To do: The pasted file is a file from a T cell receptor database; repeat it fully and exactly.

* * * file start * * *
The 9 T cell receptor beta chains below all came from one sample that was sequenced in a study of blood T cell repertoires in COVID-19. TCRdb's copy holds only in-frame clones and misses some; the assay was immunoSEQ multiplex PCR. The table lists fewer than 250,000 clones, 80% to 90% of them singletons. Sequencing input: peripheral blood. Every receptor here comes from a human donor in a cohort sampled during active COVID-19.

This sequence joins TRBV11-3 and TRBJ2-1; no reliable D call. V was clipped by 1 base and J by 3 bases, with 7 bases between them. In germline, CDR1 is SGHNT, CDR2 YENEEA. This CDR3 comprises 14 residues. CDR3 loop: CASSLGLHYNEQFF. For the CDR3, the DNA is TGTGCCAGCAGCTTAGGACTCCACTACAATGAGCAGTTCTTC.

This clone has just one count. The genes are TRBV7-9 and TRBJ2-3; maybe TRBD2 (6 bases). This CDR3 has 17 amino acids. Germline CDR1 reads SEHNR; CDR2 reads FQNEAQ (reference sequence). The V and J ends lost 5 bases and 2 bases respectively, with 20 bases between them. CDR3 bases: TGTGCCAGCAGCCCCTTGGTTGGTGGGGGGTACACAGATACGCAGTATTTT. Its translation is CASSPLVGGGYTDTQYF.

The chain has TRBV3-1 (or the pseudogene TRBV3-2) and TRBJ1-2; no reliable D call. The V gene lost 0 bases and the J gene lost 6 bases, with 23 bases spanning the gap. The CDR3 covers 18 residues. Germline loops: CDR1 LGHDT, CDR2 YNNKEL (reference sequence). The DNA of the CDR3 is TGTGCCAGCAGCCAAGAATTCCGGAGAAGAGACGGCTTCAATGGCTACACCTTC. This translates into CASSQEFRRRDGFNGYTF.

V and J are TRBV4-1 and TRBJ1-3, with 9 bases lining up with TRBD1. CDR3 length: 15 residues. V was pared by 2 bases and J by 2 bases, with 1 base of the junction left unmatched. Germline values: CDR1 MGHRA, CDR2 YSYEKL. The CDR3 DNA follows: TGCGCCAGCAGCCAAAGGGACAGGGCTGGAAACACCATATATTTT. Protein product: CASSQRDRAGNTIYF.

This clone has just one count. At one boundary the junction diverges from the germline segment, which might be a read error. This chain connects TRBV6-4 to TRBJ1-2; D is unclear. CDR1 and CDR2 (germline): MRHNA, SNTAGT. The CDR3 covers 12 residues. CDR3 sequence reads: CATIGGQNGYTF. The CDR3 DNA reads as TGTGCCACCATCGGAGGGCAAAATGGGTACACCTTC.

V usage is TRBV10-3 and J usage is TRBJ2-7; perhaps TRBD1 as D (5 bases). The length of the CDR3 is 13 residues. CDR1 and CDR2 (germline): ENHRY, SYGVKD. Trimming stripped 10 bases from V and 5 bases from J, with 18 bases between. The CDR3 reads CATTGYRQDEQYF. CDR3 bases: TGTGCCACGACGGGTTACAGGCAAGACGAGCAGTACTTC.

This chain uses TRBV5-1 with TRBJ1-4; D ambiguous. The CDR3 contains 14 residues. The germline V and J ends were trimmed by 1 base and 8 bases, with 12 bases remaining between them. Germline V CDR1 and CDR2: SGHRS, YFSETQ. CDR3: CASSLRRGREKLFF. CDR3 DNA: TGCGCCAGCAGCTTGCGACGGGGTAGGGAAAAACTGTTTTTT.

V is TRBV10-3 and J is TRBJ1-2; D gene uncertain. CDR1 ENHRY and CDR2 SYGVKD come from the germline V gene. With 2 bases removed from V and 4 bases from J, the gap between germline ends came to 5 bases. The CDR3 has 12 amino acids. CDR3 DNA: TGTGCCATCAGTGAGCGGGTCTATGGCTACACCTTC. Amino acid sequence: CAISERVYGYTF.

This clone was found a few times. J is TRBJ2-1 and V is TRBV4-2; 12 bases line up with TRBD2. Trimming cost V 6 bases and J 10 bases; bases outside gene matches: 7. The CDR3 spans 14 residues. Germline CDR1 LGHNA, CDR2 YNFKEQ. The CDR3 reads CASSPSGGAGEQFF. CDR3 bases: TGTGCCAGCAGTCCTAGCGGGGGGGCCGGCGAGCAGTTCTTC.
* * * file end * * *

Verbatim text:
The 9 T cell receptor beta chains below all came from one sample that was sequenced in a study of blood T cell repertoires in COVID-19. TCRdb's copy holds only in-frame clones and misses some; the assay was immunoSEQ multiplex PCR. The table lists fewer than 250,000 clones, 80% to 90% of them singletons. Sequencing input: peripheral blood. Every receptor here comes from a human donor in a cohort sampled during active COVID-19.

This sequence joins TRBV11-3 and TRBJ2-1; no reliable D call. V was clipped by 1 base and J by 3 bases, with 7 bases between them. In germline, CDR1 is SGHNT, CDR2 YENEEA. This CDR3 comprises 14 residues. CDR3 loop: CASSLGLHYNEQFF. For the CDR3, the DNA is TGTGCCAGCAGCTTAGGACTCCACTACAATGAGCAGTTCTTC.

This clone has just one count. The genes are TRBV7-9 and TRBJ2-3; maybe TRBD2 (6 bases). This CDR3 has 17 amino acids. Germline CDR1 reads SEHNR; CDR2 reads FQNEAQ (reference sequence). The V and J ends lost 5 bases and 2 bases respectively, with 20 bases between them. CDR3 bases: TGTGCCAGCAGCCCCTTGGTTGGTGGGGGGTACACAGATACGCAGTATTTT. Its translation is CASSPLVGGGYTDTQYF.

The chain has TRBV3-1 (or the pseudogene TRBV3-2) and TRBJ1-2; no reliable D call. The V gene lost 0 bases and the J gene lost 6 bases, with 23 bases spanning the gap. The CDR3 covers 18 residues. Germline loops: CDR1 LGHDT, CDR2 YNNKEL (reference sequence). The DNA of the CDR3 is TGTGCCAGCAGCCAAGAATTCCGGAGAAGAGACGGCTTCAATGGCTACACCTTC. This translates into CASSQEFRRRDGFNGYTF.

V and J are TRBV4-1 and TRBJ1-3, with 9 bases lining up with TRBD1. CDR3 length: 15 residues. V was pared by 2 bases and J by 2 bases, with 1 base of the junction left unmatched. Germline values: CDR1 MGHRA, CDR2 YSYEKL. The CDR3 DNA follows: TGCGCCAGCAGCCAAAGGGACAGGGCTGGAAACACCATATATTTT. Protein product: CASSQRDRAGNTIYF.

This clone has just one count. At one boundary the junction diverges from the germline segment, which might be a read error. This chain connects TRBV6-4 to TRBJ1-2; D is unclear. CDR1 and CDR2 (germline): MRHNA, SNTAGT. The CDR3 covers 12 residues. CDR3 sequence reads: CATIGGQNGYTF. The CDR3 DNA reads as TGTGCCACCATCGGAGGGCAAAATGGGTACACCTTC.

V usage is TRBV10-3 and J usage is TRBJ2-7; perhaps TRBD1 as D (5 bases). The length of the CDR3 is 13 residues. CDR1 and CDR2 (germline): ENHRY, SYGVKD. Trimming stripped 10 bases from V and 5 bases from J, with 18 bases between. The CDR3 reads CATTGYRQDEQYF. CDR3 bases: TGTGCCACGACGGGTTACAGGCAAGACGAGCAGTACTTC.

This chain uses TRBV5-1 with TRBJ1-4; D ambiguous. The CDR3 contains 14 residues. The germline V and J ends were trimmed by 1 base and 8 bases, with 12 bases remaining between them. Germline V CDR1 and CDR2: SGHRS, YFSETQ. CDR3: CASSLRRGREKLFF. CDR3 DNA: TGCGCCAGCAGCTTGCGACGGGGTAGGGAAAAACTGTTTTTT.

V is TRBV10-3 and J is TRBJ1-2; D gene uncertain. CDR1 ENHRY and CDR2 SYGVKD come from the germline V gene. With 2 bases removed from V and 4 bases from J, the gap between germline ends came to 5 bases. The CDR3 has 12 amino acids. CDR3 DNA: TGTGCCATCAGTGAGCGGGTCTATGGCTACACCTTC. Amino acid sequence: CAISERVYGYTF.

This clone was found a few times. J is TRBJ2-1 and V is TRBV4-2; 12 bases line up with TRBD2. Trimming cost V 6 bases and J 10 bases; bases outside gene matches: 7. The CDR3 spans 14 residues. Germline CDR1 LGHNA, CDR2 YNFKEQ. The CDR3 reads CASSPSGGAGEQFF. CDR3 bases: TGTGCCAGCAGTCCTAGCGGGGGGGCCGGCGAGCAGTTCTTC.